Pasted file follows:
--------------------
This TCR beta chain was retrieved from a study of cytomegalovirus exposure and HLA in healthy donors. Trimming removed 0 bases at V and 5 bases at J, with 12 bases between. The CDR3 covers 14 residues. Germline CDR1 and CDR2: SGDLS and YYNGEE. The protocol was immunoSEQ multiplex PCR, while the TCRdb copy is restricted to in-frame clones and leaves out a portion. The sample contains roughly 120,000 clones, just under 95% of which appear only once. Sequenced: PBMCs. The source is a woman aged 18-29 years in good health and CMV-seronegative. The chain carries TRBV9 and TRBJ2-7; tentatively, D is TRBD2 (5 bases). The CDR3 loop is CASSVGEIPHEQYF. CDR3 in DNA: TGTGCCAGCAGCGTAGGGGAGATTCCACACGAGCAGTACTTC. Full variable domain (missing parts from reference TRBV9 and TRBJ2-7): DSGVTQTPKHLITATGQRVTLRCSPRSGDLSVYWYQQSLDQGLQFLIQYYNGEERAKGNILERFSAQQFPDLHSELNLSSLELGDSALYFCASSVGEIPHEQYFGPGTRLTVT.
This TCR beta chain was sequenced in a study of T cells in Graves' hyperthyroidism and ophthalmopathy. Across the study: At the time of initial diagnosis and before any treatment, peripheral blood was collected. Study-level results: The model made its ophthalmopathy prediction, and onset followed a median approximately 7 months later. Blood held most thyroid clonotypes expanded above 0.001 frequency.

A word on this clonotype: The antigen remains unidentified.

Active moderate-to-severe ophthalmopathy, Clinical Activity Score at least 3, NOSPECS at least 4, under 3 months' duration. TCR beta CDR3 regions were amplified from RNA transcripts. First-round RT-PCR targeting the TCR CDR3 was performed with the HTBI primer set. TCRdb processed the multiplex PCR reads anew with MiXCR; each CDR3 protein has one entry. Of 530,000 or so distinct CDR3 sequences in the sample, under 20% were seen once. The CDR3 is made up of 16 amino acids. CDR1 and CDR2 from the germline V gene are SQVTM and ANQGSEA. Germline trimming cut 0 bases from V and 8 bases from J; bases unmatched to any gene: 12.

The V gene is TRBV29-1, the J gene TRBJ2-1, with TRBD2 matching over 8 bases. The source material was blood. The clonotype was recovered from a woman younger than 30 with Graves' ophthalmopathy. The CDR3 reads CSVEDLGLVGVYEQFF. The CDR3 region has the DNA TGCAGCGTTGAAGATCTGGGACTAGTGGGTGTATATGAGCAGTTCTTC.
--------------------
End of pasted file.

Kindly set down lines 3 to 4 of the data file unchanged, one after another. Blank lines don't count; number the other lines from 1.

A word on this clonotype: The antigen remains unidentified.

Active moderate-to-severe ophthalmopathy, Clinical Activity Score at least 3, NOSPECS at least 4, under 3 months' duration. TCR beta CDR3 regions were amplified from RNA transcripts. First-round RT-PCR targeting the TCR CDR3 was performed with the HTBI primer set. TCRdb processed the multiplex PCR reads anew with MiXCR; each CDR3 protein has one entry. Of 530,000 or so distinct CDR3 sequences in the sample, under 20% were seen once. The CDR3 is made up of 16 amino acids. CDR1 and CDR2 from the germline V gene are SQVTM and ANQGSEA. Germline trimming cut 0 bases from V and 8 bases from J; bases unmatched to any gene: 12.